Further, the Agency does not demonstrate the extent to which Proposal 4 would burden the right to assign work.  In this regard, the Agency does not demonstrate, and the record does not show, that Proposal 4 would burden the Agency’s “right to determine the particular duties to be assigned, when work assignments will occur, and to whom or what positions the duties will be assigned.”  SSA, 64 FLRA at 203.  Weighing the benefits to employees against the absence of demonstrated burdens on the right to assign work, we find that Proposal 4 is an appropriate arrangement under § 7106(b)(3) of the Statute.

VI.       Proposals 5 and 6

Proposal 5

To the maximum extent possible, the parties agree that when there is a need to assign additional rooms to the Housekeepers that the Employer will agree to offer overtime to the Housekeepers in order to maintain the quantity and quality of the rooms in the lodging facilities.

Record at 4.

Proposal 6

To the maximum extent possible, the parties agree that when there is a need to assign additional rooms to the Housekeepers that the Employer will agree to offer compensatory time in lieu of overtime.

Id. at 5.

A.        Meaning of the Proposals

The Union asserts that Proposal 5 seeks “overtime for housekeepers who are assigned to clean more rooms than the productivity standard established by AFI 34-246
 . . . should the employee have to work beyond the employee’s regular work day in order to clean the additional rooms.”  Record at 4-5.  The Union also asserts that Proposal 6 “addresses the same concerns as Proposal 5” but would require “compensatory time instead of overtime should an employee have to work beyond his or her regular work day[.]”  Id. at 5.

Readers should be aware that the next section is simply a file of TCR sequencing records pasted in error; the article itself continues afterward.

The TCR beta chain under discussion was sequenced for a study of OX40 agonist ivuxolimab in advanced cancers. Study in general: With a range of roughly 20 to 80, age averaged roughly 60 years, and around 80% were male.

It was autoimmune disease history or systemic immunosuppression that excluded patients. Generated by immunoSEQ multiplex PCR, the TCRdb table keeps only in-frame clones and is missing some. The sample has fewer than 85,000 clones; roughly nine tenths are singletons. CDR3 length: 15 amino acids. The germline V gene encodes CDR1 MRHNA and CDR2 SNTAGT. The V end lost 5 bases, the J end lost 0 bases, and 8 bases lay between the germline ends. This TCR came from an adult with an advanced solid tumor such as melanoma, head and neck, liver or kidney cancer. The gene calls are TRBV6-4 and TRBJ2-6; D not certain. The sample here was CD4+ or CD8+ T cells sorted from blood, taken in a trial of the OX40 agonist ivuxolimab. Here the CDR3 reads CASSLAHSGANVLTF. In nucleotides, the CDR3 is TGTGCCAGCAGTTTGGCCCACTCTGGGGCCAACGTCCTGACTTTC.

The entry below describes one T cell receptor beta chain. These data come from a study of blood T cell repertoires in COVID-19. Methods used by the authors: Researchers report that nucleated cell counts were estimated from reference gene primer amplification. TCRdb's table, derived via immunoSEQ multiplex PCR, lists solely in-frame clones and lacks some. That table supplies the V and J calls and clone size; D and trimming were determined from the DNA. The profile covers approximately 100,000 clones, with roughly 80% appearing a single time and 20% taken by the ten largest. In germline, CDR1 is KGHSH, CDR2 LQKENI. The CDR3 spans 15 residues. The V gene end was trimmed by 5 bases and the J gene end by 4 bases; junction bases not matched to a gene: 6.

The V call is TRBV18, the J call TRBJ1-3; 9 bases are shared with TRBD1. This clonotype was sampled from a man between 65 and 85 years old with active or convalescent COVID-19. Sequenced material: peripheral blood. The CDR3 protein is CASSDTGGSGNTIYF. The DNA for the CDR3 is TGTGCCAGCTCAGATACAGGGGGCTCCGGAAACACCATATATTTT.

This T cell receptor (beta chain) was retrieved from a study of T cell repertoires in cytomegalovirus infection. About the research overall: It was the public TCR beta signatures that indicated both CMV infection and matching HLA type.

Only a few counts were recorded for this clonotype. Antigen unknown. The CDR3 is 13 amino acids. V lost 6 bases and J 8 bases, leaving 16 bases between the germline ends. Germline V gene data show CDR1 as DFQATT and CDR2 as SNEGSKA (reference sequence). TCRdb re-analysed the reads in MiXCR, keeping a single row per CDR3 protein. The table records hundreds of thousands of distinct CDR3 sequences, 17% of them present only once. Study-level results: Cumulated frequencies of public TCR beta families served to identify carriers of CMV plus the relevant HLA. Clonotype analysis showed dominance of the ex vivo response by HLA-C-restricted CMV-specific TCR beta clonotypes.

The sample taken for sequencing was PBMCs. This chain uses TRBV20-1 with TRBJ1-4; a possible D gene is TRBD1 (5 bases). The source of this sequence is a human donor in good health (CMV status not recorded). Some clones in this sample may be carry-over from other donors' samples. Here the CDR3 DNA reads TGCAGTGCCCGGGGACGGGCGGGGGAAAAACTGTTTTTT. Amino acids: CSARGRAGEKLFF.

B.        Positions of the Parties

1.         Union

The Union asserts that Proposal 5 would ensure that housekeepers are “compensated for working after their assigned duty time in order to meet management’s . . . assigning additional work to employees.”  Petition at 5.  Similarly, the Union asserts that Proposal 6 would ensure that housekeepers “will be given compensatory time when they . . . have to stay after their assigned duty hours to meet [the] [A]gency’s” increased number of work assignments.  Id. at 6.  The Union contends that Proposals 5 and 6 are appropriate arrangements that would ameliorate the adverse effect of working through breaks, lunch periods, or after assigned duty hours.  See id. at 5-6.  In support of this assertion, the Union submits housekeeper statements alleging that housekeepers are working through their lunch breaks, and that housekeepers are working “off [the] clock[,]” in order to finish their work assignments.  Housekeeper Statements at 10, 15.

2.         Agency

The Agency claims only, and without elaboration, that Proposals 5 and 6 affect management’s right to assign work, and that Proposal 6 affects management’s right to determine its budget.  SOP at 1.  Further, the Agency contends that Proposals 5 and 6 are not appropriate arrangements.[11]  Id. at 2.